ne·​pen·​the nə-ˈpen(t)-thē How to pronounce nepenthe (audio)
: a potion used by the ancients to induce forgetfulness of pain or sorrow
: something capable of causing oblivion of grief or suffering
nepenthean adjective

Did you know?

Nepenthe and its ancestors have long been popular with poets. Homer used the Greek grandparent of "nepenthe" in a way many believe is a reference to opium. The term was a tonic to Edmund Spenser, who wrote, "In her other hand a cup she hild, The which was this Nepenthe to the brim upfild." Edgar Allan Poe sought to "Quaff, oh quaff this kind nepenthe and forget this lost Lenore." The term is an alteration of the Latin nepenthes, which is itself descended from the Greek prefix n -, meaning "not," plus penthos, meaning "grief" or "sorrow." English writers have been plying the word nepenthe since the 16th century.

Word History


borrowed from Latin nēpenthes, borrowed from Greek nēpenthés, neuter (modifying phármakon "drug") of nēpenthḗs "removing grief," from nē-, privative prefix (probably going back to Indo-European *n-, privative prefix, and a sequence of laryngeal and consonant) + -penthēs, adjective derivative of pénthos "sorrow, grief" — more at un- entry 1, pathos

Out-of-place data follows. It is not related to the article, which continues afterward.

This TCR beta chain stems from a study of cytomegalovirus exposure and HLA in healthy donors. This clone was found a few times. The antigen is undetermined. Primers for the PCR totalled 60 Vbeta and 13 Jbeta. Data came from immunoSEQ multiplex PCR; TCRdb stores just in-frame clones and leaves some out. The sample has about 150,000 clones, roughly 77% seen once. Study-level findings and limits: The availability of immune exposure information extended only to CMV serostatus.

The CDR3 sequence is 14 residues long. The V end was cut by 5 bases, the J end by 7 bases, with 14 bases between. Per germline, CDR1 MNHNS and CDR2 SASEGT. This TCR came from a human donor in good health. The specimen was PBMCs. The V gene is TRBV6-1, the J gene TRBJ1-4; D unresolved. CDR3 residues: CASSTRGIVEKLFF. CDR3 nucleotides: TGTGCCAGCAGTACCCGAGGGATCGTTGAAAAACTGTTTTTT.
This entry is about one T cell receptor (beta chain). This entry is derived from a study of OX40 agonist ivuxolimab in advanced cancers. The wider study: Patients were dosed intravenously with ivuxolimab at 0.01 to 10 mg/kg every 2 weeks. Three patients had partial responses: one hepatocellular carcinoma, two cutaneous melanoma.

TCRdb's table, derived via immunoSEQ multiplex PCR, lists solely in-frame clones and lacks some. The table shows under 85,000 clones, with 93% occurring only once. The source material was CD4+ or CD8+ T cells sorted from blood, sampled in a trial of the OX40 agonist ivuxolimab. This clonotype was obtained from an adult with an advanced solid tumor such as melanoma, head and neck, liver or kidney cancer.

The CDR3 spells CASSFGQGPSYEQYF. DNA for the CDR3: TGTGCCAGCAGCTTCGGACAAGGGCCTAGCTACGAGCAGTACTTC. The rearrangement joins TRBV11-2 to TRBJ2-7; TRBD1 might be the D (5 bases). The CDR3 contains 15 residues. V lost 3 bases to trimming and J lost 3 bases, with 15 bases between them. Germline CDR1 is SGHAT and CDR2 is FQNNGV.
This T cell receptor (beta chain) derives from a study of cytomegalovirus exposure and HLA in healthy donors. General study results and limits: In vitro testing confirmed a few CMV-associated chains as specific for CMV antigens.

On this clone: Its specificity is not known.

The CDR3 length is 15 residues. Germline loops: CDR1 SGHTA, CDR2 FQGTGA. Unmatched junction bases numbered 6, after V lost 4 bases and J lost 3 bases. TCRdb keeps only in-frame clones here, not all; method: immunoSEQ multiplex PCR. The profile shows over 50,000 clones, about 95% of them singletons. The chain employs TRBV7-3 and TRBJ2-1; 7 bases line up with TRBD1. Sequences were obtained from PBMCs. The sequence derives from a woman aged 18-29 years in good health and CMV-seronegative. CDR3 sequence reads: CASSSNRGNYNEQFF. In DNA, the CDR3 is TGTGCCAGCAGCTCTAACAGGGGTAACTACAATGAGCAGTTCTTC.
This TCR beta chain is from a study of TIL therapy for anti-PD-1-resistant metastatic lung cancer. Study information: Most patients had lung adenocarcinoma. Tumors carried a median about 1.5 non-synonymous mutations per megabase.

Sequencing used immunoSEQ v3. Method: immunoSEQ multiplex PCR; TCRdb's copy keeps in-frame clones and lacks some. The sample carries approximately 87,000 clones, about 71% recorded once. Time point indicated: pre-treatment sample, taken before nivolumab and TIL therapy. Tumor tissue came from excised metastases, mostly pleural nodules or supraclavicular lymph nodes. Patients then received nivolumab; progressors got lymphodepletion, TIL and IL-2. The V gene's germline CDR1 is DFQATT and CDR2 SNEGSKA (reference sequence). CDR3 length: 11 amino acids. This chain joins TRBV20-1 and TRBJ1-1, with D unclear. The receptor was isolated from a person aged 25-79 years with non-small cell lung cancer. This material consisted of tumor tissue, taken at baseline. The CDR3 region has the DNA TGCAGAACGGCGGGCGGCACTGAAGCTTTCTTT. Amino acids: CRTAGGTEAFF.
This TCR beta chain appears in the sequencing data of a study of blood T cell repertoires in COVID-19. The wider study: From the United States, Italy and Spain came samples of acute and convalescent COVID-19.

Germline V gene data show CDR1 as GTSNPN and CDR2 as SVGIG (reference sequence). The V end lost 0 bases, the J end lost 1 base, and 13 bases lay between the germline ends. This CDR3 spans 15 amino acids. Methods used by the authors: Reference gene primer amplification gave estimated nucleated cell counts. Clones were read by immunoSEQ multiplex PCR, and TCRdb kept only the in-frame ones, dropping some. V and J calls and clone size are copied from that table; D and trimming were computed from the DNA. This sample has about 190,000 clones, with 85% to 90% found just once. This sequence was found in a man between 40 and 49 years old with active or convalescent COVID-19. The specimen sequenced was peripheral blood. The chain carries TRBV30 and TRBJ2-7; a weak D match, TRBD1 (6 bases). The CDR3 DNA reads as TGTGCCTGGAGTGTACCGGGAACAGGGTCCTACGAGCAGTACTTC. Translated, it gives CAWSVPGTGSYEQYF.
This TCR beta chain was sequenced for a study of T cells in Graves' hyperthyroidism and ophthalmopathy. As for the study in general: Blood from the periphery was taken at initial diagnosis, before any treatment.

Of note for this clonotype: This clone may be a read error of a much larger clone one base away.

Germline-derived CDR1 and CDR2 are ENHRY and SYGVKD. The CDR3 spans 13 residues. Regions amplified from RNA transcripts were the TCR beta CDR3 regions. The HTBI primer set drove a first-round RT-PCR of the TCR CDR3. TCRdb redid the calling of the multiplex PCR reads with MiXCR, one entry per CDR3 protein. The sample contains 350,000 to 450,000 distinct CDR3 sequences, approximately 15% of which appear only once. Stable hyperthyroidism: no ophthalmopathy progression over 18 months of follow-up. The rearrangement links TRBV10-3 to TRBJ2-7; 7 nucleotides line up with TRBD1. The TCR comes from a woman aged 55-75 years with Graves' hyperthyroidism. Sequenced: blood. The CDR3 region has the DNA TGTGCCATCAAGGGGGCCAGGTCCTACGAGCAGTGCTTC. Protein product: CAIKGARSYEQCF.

First Known Use

1577, in the meaning defined at sense 1

Time Traveler
The first known use of nepenthe was in 1577


Dictionary Entries Near nepenthe

Cite this Entry

“Nepenthe.” Dictionary, Merriam-Webster, Accessed 8 Dec. 2023.

Kids Definition


ne·​pen·​the nə-ˈpen(t)-thē How to pronounce nepenthe (audio)
: a potion used by the ancient peoples to dull pain and sorrow

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